As per sources while Fr Earl was serving as St. Ignatius of Loyola Parish’s pastor, he took over on the heels of a sexual abuse scandal. He had a lot to do to restore the parish’s stability, which he did, reigniting ministries and helping straighten out finances. He also kept regular contact with Archbishop Pierre, phone calls between them were quite usual. So, Father Fernandes didn’t think much of it when the phone rang on 21 March 2021. “I said, ‘Excellency, how are you?’ And he said, ‘Where are you? … Are you alone?’ … And all of a sudden, I got this burning sensation in my gut. And he said the Holy Father has nominated you as the next Bishop of Columbus. And then there was this kind of pause, and I looked up at a picture [taken] after my Mass of Thanksgiving at my home parish up in Toledo with my parents. And then I looked over at the crucifix on my desk and I said, ‘I accept.’ And he said, ‘We worked together well at the nunciature. You know the mind of Pope Francis. Your experience at the nunciature and even these years in the parish will have prepared you. You will be fine “
PARENTS OF FR EARL FERNANDES- (Late) Dr Sydney Fernandes from Mangaluru & Ms Thelma Fernandes nee Noronha from Aldona-GoaEARL FERNANDES SEEN ON THE LEFT
In yet another interview with the media in the US, Fr Fernandes said his mother made sure he and brothers started their day with a morning offering and carried rosaries wherever they went. When the boys would go visit their father at the hospital where he worked, he recalled, they invariably would find him either reading in the library or praying in the chapel. “I think maybe I learned more about life and faith from my parents when I was 5 years old, watching them pray, and praying the rosary every day,” he said, “than I ever did in all my seminary (studies and) doing my doctoral work.”
After earning an undergraduate degree in biology from the University of Toledo, Fernandes initially pursued a career in medicine, enrolling at the University of Cincinnati College of Medicine before discerning a call to the priesthood. In a 2013 video about his vocation, Fernandes describes a life-changing experience he had as a student traveling through Europe when he visited the tomb of St. Peter beneath St. Peter’s Basilica. Fernandes eventually entered Mount Saint Mary’s Seminary of the West in Cincinnati in 1997, and was ordained a priest on 18 May 2002. He subsequently studied at the Alphonsianum Academy in Rome, where he was awarded a doctorate in moral theology. After an assignment to Holy Angels parish in rural Ohio he became dean and assistant professor of moral theology at Mount St. Mary’s seminary, and administrator of Sacred Heart parish in Cincinnati. In 2016 he began a three-year stint on the staff of the apostolic nunciature to the United States in Washington, D.C.
The Fernandes family: (L-R )Terrence, Vernon, Margaret, Brian, and Sydney, (Sitting) – Hilda Fernandes, Sr. Hilda and Ligoury Francis Fernandes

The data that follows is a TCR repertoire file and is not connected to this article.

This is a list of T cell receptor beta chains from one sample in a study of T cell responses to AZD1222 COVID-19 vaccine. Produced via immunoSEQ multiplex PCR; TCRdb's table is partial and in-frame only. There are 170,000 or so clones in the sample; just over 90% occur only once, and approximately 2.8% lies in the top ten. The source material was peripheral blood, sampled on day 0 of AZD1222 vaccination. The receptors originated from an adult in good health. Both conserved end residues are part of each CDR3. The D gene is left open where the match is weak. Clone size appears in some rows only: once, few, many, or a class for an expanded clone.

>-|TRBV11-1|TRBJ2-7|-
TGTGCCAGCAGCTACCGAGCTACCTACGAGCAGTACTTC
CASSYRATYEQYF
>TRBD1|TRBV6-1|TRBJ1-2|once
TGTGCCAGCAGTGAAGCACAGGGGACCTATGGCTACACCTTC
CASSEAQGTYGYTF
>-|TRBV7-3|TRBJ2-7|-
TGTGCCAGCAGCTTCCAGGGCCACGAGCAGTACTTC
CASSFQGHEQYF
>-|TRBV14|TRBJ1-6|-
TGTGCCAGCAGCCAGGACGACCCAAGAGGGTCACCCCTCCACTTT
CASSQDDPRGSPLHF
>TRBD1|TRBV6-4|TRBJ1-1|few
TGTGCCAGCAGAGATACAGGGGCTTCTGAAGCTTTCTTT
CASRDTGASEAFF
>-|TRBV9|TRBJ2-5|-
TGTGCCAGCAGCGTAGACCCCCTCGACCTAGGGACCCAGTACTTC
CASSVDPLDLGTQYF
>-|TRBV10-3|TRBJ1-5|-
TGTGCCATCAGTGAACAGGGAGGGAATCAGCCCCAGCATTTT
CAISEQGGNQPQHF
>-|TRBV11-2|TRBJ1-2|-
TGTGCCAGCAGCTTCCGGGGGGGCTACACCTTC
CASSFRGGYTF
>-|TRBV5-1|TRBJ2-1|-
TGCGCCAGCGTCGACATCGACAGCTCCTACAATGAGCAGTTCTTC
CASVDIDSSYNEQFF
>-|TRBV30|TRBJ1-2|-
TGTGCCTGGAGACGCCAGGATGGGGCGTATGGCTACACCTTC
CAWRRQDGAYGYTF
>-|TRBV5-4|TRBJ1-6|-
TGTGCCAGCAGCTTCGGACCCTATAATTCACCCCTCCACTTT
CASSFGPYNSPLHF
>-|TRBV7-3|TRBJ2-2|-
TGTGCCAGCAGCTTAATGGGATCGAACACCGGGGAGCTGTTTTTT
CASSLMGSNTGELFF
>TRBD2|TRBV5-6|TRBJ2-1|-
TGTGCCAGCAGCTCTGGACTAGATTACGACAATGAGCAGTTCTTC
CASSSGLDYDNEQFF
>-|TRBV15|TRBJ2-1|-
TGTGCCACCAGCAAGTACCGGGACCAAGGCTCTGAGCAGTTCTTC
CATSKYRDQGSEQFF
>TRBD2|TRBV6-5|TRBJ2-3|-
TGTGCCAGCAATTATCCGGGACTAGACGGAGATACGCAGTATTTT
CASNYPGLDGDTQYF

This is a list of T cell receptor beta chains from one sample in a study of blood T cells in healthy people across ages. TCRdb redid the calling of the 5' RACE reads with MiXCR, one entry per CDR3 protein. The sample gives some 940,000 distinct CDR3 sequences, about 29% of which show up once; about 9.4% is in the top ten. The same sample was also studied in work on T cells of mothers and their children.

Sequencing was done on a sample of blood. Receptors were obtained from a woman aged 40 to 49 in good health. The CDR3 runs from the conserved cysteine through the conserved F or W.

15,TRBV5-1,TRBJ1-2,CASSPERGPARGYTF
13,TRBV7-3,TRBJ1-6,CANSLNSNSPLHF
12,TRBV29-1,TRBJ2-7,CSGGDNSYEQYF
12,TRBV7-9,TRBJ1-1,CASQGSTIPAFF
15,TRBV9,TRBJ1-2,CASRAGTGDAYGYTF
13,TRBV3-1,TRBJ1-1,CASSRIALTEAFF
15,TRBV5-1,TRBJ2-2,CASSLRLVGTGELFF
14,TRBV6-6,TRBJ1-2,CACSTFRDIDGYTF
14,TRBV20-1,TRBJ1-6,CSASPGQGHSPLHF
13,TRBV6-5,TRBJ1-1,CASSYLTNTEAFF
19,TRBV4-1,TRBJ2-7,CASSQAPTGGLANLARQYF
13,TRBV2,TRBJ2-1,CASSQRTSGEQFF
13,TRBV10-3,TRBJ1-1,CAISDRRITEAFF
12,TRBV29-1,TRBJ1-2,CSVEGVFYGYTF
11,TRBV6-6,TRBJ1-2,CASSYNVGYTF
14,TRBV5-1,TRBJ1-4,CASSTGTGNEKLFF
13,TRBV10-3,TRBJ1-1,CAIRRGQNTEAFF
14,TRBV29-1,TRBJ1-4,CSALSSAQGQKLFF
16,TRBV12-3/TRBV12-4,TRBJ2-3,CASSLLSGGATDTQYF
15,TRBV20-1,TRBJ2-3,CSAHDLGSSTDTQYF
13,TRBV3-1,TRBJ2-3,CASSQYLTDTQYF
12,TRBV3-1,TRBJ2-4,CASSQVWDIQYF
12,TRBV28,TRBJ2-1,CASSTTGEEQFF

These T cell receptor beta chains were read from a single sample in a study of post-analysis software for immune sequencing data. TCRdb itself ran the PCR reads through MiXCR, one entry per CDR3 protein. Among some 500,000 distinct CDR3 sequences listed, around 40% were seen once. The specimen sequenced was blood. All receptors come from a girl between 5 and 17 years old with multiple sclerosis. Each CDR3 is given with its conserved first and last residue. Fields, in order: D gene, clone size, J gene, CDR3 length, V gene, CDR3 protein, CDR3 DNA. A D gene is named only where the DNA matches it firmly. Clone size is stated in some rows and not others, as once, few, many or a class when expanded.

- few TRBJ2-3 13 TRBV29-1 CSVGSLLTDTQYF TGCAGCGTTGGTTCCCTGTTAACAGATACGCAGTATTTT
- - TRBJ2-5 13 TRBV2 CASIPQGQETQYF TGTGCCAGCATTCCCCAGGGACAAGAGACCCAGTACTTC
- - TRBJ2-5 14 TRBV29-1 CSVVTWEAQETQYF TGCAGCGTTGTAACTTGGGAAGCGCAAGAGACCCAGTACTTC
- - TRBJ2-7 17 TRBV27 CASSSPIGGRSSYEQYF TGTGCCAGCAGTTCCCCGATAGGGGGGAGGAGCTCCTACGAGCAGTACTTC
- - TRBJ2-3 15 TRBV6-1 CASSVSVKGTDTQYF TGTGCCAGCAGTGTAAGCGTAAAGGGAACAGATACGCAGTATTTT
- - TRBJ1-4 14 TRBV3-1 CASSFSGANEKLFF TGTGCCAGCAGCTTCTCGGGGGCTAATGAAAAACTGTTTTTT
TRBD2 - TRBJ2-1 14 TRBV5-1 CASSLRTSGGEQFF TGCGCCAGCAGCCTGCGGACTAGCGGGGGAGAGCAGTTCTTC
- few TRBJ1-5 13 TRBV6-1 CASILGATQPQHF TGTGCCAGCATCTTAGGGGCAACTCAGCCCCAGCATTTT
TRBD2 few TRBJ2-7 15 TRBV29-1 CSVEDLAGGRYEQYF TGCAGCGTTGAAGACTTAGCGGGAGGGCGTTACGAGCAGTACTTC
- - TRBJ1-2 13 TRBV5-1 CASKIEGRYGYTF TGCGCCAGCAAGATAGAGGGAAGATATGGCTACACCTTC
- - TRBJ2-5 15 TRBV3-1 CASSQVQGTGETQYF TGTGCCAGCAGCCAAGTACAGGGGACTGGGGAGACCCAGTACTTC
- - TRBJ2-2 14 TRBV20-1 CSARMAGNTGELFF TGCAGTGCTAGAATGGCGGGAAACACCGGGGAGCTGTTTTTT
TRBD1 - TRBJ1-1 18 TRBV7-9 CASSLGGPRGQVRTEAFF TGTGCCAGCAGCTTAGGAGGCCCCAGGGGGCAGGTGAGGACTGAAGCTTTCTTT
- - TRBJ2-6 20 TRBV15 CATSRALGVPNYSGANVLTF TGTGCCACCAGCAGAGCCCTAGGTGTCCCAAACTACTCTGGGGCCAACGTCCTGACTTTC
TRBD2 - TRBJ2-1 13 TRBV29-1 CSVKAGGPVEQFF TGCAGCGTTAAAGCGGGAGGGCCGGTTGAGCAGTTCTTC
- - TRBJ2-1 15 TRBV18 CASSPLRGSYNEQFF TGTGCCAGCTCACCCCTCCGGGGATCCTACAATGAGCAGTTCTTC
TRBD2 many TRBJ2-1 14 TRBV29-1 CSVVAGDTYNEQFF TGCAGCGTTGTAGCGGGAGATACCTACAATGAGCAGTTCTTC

Fr. Fernandes served as Parochial Vicar at Holy Angels Church and taught religion at Lehman Catholic High School in Sidney, Ohio from 2002-2004, prior to being sent for further studies in Rome in 2004. He is a member of the Advisory Board of Pregnancy Center East in Cincinnati and of the National Catholic Bioethics Center headquartered in Philadelphia. From 2012-2016, he was a member of the Executive Committee of the National Association of Catholic Theological Schools. In 2014, Fr. Fernandes concluded a three-year term on the board of the Starfire Council of Greater Cincinnati, which assists disabled persons. He is the published author of one book and numerous articles and essays, and has given talks and retreats across the country. Fr. Earl enjoys sports, movies, and hiking. He is an avid reader and writer and has a particularly strong interest in education, culture, and languages. Most of all, he enjoys people.
The Coffee shop on PM road, Fort-Mumbai owned by Earl’s grandfather Liguory Fernandes, seen working
It was 2 April 2022, the faithful of Ohio Father Earl K. Fernandes, a priest of the Archdiocese of Cincinnati, woke up to a surprise to find out that he was designated by Pope Francis as Bishop-elect of the Diocese of Columbus-Ohio. Although many in southwestern Ohio are sad to say goodbye to Bishop-elect Fernandes, the overwhelming responses expressed great joy for him. The man known for always smiling and radiating the joy of Christ shone while he spoke about his early life as a child of immigrant parents, who instilled the Catholic faith from a young age to the reporters he interacted with. While he has been given the nickname ‘FATHER SPEEDY’ by his Cincinnati parishioners for his perceived fast-walking and talking style, Rev Fernandes said he is committed to efficiency when it comes to prioritizing goals for the Columbus Diocese. As he grew, the Fernandes family remained close to their church.
L-R: Deacon Trevor (a Magistrate) Dr Eustace, Ms Thelma, (Late) Dr Sydney, Dr Karl, Dr Ashley and Fr Earl